As we age, our bodies and minds inevitably go through a natural process of change. A common symptom of these changes among older adults is confusion. Confusion in the elderly can manifest in many different ways and can be caused by various factors. A person might feel confused as the result of medical conditions, medications and environmental factors.

It can be a frightening and frustrating experience, not just for the person affected but also for their loved ones and caregivers. It’s important to understand what can cause confusion in older people and how to recognise the signs, so that you can help your loved ones stay independent and improve their quality of life.

In this guide, we will explore the causes of confusion in the elderly, its effects on their daily lives, and strategies to help manage it.

What can cause confusion in older people?

Medications and drug interactions

Some medications, especially those that affect the central nervous system, can potentially lead to confusion and cognitive impairment in older adults. Drug interactions can be especially problematic for older individuals and can even exacerbate symptoms.

Dehydration and malnutrition

Dehydration and malnutrition can cause confusion and disorientation in older people. Inadequate fluid intake, reduced appetite, or underlying medical conditions can all lead to older people becoming dehydrated or face issues with malnutrition.

Infections and medical conditions

Some infections can lead to confusion and delirium in older adults. Delirum can be caused by serious infections often brought on by common conditions such as urinary tract infections, respiratory infections or sepsis. Other medical conditions like stroke, dementia, and Parkinson’s disease can also lead to issues with confusion and disorientation.

Sleep disturbances

Insomnia, sleep apnea and other sleep disturbances can disrupt the sleep patterns of older adults and cause daytime confusion, fatigue, and cognitive impairment.

Environmental factors

Changes in the environment such as sensory overload or sudden changes in routine can cause confusion and disorientation in some elderly people. These factors can be particularly challenging for individuals with cognitive impairment or dementia.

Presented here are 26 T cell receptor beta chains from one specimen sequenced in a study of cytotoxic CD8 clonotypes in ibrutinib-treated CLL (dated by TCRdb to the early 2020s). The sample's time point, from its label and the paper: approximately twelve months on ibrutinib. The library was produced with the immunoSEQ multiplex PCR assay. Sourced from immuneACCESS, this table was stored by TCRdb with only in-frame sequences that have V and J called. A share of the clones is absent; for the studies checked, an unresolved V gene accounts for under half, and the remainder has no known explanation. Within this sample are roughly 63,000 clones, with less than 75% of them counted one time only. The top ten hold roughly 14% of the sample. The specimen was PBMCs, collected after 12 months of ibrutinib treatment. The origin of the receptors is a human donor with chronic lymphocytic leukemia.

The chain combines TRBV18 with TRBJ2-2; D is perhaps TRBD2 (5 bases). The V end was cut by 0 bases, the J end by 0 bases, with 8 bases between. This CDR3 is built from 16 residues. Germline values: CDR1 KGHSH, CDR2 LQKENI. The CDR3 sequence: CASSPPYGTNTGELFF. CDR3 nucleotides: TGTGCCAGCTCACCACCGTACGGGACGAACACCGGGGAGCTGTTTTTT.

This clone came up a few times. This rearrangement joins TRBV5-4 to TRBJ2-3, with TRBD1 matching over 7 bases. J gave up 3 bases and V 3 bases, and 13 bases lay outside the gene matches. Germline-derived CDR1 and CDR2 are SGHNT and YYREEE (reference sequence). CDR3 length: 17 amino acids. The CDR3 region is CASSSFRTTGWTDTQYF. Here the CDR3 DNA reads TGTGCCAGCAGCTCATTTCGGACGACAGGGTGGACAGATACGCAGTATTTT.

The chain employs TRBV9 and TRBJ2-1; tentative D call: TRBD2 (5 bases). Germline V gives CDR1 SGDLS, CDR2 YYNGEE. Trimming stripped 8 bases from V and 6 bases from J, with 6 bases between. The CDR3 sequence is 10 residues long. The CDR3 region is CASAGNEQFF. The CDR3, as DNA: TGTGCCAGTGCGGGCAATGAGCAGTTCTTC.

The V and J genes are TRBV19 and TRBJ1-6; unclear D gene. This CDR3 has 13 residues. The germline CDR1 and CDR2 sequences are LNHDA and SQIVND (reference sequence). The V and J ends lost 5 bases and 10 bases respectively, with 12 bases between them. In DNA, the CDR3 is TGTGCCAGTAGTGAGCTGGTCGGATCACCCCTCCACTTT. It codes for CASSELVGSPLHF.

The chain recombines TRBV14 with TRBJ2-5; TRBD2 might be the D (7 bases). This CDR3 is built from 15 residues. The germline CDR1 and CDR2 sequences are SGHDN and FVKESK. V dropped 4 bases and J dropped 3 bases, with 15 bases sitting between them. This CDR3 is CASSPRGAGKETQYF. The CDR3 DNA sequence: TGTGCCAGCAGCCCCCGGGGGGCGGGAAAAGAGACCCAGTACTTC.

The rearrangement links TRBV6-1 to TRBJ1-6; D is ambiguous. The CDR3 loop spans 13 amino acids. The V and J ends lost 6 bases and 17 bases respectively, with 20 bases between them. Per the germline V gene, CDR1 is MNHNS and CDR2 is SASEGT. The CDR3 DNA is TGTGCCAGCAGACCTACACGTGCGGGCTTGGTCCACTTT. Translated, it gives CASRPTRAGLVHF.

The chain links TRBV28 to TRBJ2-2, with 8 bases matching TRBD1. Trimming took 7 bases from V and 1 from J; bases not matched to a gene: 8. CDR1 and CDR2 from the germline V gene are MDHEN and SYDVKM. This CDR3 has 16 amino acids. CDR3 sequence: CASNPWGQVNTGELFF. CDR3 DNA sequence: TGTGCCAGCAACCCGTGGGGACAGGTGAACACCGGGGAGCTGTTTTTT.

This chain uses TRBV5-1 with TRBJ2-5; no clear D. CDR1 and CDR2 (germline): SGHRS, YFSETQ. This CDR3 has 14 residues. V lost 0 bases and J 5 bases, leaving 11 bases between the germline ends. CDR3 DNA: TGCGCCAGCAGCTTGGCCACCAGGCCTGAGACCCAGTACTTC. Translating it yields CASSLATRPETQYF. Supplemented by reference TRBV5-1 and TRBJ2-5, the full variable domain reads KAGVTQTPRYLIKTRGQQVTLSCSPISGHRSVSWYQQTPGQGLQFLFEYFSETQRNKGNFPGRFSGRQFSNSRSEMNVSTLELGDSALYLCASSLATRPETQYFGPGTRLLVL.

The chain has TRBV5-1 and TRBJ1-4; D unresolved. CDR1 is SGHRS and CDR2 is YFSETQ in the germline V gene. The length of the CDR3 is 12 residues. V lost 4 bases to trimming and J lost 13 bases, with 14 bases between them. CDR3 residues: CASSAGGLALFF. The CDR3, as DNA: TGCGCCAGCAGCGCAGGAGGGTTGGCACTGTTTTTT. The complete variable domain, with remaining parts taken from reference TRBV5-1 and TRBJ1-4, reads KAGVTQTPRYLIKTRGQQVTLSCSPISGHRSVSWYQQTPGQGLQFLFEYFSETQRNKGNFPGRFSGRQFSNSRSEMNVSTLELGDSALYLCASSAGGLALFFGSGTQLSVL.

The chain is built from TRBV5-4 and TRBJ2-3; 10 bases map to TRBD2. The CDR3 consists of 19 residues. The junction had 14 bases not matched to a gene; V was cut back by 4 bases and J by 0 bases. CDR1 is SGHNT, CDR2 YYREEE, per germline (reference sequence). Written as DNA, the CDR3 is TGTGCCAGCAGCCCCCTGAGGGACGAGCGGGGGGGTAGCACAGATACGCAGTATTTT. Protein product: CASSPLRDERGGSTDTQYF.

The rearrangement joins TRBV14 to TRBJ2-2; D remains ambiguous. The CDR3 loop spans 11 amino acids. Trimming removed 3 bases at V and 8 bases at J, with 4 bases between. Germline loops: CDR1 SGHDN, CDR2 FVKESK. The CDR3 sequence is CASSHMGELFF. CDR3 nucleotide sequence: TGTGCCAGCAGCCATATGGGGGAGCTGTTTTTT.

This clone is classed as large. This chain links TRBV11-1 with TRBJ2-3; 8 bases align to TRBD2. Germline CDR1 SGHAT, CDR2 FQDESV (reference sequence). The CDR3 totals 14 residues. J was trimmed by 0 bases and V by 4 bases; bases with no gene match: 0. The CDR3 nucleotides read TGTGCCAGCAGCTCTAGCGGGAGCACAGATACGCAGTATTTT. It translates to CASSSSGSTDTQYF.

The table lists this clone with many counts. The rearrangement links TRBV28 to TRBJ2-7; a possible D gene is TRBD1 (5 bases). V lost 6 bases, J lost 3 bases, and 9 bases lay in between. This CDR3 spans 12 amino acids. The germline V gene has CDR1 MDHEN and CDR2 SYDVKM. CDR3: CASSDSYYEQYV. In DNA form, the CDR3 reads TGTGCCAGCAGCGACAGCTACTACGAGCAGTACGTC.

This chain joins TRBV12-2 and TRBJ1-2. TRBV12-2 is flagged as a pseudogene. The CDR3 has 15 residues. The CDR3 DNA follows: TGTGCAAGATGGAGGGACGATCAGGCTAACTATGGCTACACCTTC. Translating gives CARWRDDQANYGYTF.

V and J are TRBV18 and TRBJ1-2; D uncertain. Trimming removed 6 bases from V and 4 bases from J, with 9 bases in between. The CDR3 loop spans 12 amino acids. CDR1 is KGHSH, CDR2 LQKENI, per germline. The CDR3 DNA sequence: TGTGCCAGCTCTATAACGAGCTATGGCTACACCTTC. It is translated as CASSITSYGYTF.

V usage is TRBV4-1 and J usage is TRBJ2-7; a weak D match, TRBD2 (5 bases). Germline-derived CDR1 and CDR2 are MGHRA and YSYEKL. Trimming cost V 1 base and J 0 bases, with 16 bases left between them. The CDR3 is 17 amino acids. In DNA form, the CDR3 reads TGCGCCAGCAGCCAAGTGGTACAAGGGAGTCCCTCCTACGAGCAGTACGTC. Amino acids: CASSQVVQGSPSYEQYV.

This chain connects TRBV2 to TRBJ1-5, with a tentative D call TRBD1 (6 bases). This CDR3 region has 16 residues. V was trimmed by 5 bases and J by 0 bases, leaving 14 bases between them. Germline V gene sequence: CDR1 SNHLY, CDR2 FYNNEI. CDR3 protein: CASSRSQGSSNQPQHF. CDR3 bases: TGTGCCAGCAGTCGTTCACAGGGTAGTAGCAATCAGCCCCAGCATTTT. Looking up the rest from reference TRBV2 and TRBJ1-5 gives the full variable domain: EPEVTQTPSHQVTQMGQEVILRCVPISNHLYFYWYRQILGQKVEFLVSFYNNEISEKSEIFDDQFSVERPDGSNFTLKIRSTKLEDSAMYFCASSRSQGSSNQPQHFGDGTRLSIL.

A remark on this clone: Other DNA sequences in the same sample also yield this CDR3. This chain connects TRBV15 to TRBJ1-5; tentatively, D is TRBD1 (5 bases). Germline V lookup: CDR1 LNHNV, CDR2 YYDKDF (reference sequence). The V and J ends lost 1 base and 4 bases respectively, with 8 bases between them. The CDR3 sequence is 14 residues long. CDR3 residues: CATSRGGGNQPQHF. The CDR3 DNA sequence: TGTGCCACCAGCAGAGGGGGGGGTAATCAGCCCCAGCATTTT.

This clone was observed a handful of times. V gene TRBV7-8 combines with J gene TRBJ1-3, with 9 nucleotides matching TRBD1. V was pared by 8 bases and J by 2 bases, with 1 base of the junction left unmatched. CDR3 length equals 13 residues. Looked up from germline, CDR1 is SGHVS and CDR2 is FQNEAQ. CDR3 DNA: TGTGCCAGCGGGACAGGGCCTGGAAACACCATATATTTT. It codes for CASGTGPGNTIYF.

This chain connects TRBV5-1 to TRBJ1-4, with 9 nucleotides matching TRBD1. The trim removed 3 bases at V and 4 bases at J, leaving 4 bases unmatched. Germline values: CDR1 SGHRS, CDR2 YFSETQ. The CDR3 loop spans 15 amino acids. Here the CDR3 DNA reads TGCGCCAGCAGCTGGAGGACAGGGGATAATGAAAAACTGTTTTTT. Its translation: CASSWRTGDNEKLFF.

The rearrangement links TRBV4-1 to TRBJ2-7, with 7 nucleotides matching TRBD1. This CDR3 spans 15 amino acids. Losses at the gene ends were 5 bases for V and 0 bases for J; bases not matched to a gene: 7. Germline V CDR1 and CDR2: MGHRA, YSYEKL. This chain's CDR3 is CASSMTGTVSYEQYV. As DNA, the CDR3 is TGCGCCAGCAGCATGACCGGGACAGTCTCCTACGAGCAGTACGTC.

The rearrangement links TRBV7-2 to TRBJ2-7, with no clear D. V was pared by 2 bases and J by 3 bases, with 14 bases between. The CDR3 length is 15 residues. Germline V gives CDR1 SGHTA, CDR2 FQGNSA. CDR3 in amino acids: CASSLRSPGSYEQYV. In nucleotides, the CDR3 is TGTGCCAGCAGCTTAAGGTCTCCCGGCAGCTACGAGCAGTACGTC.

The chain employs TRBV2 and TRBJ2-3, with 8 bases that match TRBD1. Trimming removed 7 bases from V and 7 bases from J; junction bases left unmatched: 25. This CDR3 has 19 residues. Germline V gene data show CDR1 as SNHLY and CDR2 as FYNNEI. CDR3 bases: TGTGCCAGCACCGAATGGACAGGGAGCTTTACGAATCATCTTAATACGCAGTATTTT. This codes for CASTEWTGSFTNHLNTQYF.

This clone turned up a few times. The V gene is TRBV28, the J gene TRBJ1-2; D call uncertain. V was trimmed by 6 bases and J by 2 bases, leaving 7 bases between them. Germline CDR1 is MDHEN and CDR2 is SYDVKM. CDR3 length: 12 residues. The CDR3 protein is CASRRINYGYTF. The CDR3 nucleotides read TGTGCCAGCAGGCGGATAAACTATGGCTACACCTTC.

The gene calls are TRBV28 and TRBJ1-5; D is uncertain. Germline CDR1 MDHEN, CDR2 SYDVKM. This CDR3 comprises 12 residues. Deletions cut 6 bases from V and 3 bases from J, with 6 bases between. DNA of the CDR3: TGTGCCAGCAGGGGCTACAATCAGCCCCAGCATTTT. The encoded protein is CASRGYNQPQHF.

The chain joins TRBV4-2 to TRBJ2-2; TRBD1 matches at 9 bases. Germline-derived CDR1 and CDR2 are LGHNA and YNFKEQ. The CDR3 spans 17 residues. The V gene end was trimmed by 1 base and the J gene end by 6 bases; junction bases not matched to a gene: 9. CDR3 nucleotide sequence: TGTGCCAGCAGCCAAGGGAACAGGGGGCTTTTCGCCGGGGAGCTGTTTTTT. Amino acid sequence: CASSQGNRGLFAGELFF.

What medications can cause confusion in elderly people?

Some medications can cause confusion in elderly people, which can be concerning for both the individual and their loved ones.

It’s important to be aware of the medications that may cause confusion, so that steps can be taken to prevent or manage any adverse effects:

  • Anxiety and insomnia medications, while beneficial for many people, may cause sedation and mental slowing that can lead to confusion.
  • Corticosteroids, which can be life-saving when used appropriately, have the potential to induce delirium, mood changes, and even psychotic symptoms. Pain medications, particularly opioids, can affect short-term memory, but their proper use is important for pain relief.
  • Chemotherapy drugs are well known to lead to cognitive changes. It is so common that it is often known as “chemo brain”. These medications can impact attention, memory, and problem-solving.
  • Statins are drugs used to lower cholesterol, but they have been suspected of causing mental slowing and memory problems in some people. The research in this area is divided.

How to tell if someone is confused

It can be challenging to tell if someone is confused, particularly if they are trying not to show it or are experiencing mild symptoms. There are several signs and symptoms that you can look out for that may indicate confusion in older adults. Being able to recognise these signs is crucial for carers and family members to provide appropriate support and care.

Some of the possible signs of confusion in older adults incude: